Home About Us Childhood Obesity Our Program Licensees Alumni News Contact Us

Subscribe to our FREE Healthy Lifestyle e-newsletter.

Ask Dr. Judy

Submit Your Questions
Q & A Topics

Parents & Children

Find a Workshop near you
Take a Workshop Online (Coming Soon!)

HealthCare Professionals

Become a HELP Licensee
HELP Licensees

In the News

News Archive
Media Center


Podcast Archive
Podcast FREE Subscription

Podcast Transcript #2

A Pediatric Nutritional Prescription

• This is Dr. Judy and welcome to today’s healthcast where I will be discussing your child’s nutritional prescription or quite simply the nutritional requirements your child needs from grade school to adolescence.

• Firstly children need to eat all macronutrients, that is, they need to eat protein, fats and carbohydrates. Micronutrients are the vitamins, minerals and phytonutrients that are present in fruits and vegetables.

• All children need to eat 3 meals and 2 to 3 snacks per day. Breakfast is not to be skipped. Research has shown that children who begin their day with breakfast perform better academically than those who skip breakfast.

• Snacks should be small mini meals, dairy products or fruits and vegetables. Limit treats to one a day. That includes candy, cookies, muffins, doughnuts, sweetened drinks, chips, pretzels, and other processed snack foods. Keep those snacks to the serving size that is on its nutrition food label.

• Dairy is coming back in vogue and there is evidence to suggest that eating dairy can help your body combat excessive weight gain and helps lower blood pressure. Children 9 and younger need 900 mg/day and older children need 12-1300 mg/day. An 8 oz glass of milk (low fat of course), and an 8 oz container of yogurt each have 300 mg/serving. A 1 oz slice of cheese has 200 mg. If your child is lactose intolerant or milk allergic, there is lactose free milk, soy milk or rice milk which have the same amount of calcium. Supplement with a calcium substitute such as Tums, Viactiv, Oscal or Caltrate if your child’s intake is insufficient.

• Protein servings other than dairy should ideally include poultry without the skin, lean cuts of beef, veal, lamb, pork, and fish. Tofu, beans, legumes and lentils are also great sources of protein if your child is more experimentative. Nut butters are another good source. Children younger than 9 years need 2 palm sized protein servings/day and older children need 3 servings/day. The serving size for nut butters is 2 tablespoons. Prepare meats and fish preferably by grilling, baking, roasting, and sautéing in oils such as olive, corn and canola oils.

• Aim to get your child to eat 5 fruits and vegetables per day. Limit juice to those that are 100% fruit juice and then limit to only 4 oz/day. Encourage them to try different vegetables, even though they may not initially be to their liking. Remember, it takes 10-15 tries to acquire a new taste. Don’t give up after 2-3 tries. Encourage eating salad with or without salad dressing. Limit salad dressing to 2 tbsp. and mostly use vinaigrette dressings. Experts recommend that half of the dinner plate should be vegetables, either raw or cooked. Don’t forget that eating soups and stews can help get those extra servings in. An optional multivitamin is a good insurance policy for those finicky vegetable eaters.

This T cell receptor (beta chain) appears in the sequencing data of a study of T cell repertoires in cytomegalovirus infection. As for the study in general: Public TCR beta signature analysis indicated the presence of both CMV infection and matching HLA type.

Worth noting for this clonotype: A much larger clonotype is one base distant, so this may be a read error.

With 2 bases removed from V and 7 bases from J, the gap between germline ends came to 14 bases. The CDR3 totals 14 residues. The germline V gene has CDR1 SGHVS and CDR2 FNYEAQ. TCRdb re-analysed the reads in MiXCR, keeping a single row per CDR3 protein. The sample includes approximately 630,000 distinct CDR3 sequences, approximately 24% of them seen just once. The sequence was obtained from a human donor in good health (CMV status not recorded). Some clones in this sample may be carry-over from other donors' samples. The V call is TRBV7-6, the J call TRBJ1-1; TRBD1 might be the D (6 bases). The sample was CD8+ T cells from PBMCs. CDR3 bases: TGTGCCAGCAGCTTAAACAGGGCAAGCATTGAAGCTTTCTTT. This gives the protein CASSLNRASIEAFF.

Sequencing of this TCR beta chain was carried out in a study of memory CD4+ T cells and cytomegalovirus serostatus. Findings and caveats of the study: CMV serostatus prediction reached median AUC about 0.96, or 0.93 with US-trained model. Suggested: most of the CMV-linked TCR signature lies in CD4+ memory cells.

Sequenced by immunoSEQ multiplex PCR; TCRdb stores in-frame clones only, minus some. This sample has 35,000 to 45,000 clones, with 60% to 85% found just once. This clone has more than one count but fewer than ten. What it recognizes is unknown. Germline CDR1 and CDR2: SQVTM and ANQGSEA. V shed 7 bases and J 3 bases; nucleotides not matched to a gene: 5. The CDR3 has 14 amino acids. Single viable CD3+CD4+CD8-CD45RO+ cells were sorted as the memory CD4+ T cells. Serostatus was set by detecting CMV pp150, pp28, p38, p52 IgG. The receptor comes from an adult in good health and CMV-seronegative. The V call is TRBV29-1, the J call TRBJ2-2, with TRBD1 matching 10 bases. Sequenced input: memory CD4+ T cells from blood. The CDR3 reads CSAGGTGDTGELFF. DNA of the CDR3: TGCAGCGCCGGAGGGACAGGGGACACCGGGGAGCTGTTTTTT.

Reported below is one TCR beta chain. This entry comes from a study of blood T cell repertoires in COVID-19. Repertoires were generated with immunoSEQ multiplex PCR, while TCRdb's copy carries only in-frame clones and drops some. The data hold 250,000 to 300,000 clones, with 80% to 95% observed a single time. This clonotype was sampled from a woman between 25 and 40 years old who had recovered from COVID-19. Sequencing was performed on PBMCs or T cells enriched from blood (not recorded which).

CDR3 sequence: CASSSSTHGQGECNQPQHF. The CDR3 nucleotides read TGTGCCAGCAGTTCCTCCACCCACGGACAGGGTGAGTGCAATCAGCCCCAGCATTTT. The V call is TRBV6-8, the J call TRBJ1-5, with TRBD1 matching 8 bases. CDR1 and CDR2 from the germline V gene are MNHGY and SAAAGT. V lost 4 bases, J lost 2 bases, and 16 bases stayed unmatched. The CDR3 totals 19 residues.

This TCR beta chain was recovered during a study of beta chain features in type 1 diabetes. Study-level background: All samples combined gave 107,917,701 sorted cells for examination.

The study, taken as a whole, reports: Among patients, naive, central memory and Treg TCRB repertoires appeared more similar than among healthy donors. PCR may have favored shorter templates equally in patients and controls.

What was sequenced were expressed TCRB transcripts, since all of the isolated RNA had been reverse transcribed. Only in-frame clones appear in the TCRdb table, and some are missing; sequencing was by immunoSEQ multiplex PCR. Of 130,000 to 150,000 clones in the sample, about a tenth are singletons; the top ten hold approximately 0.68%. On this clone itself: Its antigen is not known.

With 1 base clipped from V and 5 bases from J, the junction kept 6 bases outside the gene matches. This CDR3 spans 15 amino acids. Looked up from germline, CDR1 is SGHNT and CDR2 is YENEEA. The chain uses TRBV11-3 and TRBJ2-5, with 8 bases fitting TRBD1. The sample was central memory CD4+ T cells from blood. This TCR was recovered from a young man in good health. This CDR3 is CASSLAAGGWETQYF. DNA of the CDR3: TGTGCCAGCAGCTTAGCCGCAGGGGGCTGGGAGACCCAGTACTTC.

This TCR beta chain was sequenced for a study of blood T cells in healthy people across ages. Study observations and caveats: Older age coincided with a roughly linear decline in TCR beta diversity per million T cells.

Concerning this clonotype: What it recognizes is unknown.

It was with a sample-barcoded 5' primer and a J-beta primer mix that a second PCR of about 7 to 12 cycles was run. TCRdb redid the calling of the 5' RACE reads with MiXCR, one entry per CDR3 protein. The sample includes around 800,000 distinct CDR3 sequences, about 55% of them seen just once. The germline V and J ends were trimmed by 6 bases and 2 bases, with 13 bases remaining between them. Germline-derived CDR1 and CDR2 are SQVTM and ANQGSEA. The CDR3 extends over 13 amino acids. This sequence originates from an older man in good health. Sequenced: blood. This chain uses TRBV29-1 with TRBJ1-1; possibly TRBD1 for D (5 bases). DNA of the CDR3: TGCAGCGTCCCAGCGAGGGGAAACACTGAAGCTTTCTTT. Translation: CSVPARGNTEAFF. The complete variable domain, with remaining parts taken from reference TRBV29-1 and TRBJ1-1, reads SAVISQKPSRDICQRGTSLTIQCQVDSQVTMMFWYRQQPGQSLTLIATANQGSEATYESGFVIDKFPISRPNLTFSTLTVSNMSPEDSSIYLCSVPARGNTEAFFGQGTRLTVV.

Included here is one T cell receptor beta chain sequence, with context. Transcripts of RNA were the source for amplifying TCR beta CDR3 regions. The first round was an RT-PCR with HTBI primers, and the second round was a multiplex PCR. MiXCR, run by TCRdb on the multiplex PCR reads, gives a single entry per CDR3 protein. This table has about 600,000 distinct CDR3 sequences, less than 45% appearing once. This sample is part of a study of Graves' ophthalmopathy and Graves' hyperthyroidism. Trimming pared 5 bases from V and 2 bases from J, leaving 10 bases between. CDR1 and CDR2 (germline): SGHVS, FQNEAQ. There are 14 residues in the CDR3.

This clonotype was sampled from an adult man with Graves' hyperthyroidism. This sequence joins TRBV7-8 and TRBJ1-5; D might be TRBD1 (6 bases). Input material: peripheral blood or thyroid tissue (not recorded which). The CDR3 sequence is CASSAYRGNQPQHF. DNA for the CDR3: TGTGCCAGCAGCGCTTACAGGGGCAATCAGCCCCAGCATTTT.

• Encourage whole grain carbohydrates, such as whole grain breads, brown rice, whole grain pasta, and sweet potatoes. For a change, try whole grain wraps and 6 in. whole grain pita pockets. Limit the serving size of pasta, noodles, rice, potato, stuffing, corn and peas to ½ cup. A visual of a ½ cup serving, is the volume of a tennis ball.

• Eat meals at a table and try to have as many family dinners as possible. It’s a great time for philosophical debates and a great time to discuss family values.

• Have your child drink milk or water with their meals. Avoid sugared drinks and limit sugar free beverages to one a day. Your child should drink half their body weight in fluid ounces of water daily. For example if your child is 80 lbs they need 40 oz or 5 glasses of H20/day.

• If your child is hungry after dinner, have them drink more water, in case they are confusing hunger with thirst. Next offer them more vegetables, then more protein. Discourage seconds on the carbohydrate serving.

• Breakfast can be eggs, whole grain cereal, or cold cereal without excessive amounts of sugar. Keep to the portion size on the food label. Try to have a fruit or vegetable serving at breakfast.

• Pack lunch and snacks for your child, most days of the week. The fresh food you send from home is more nutritious than what is typically offered in schools. Have your child avoid the school vending machines and snack bars.

• Limit intake of fast food to preferably once a week and no super sized portion sizes.

• Encourage your child to be active. Aim for some form of exercise 60 minutes/day most days of the week.

• Limit sedentary activities, such as TV viewing and video games to 1-2 hours combined per day and it is recommended that there should be no TV in your child’s bedroom.

• Remember that your child looks up to you and will follow your lead, so be a good role model.

• Follow this nutritional prescription and your child will grow to their potential and will avoid the chronic diseases, such as heart disease, high blood pressure and diabetes associated with poor nutrition.

This is Dr. Judy thanking you for listening to today’s healthcast where I discussed a Pediatric Nutritional Prescription. I encourage you to e-mail me at healthcasts@askdrjudy.com with your questions or suggestions or visit me online at www.askdrjudy.com. Until next time, this is Dr. Judy wishing you and your family good health. Thank you.

HomeAbout Us Childhood Obesity Our Program LicenseesAlumniNewsContact Us
© Copyright HELP LLC 2006. All rights reserved.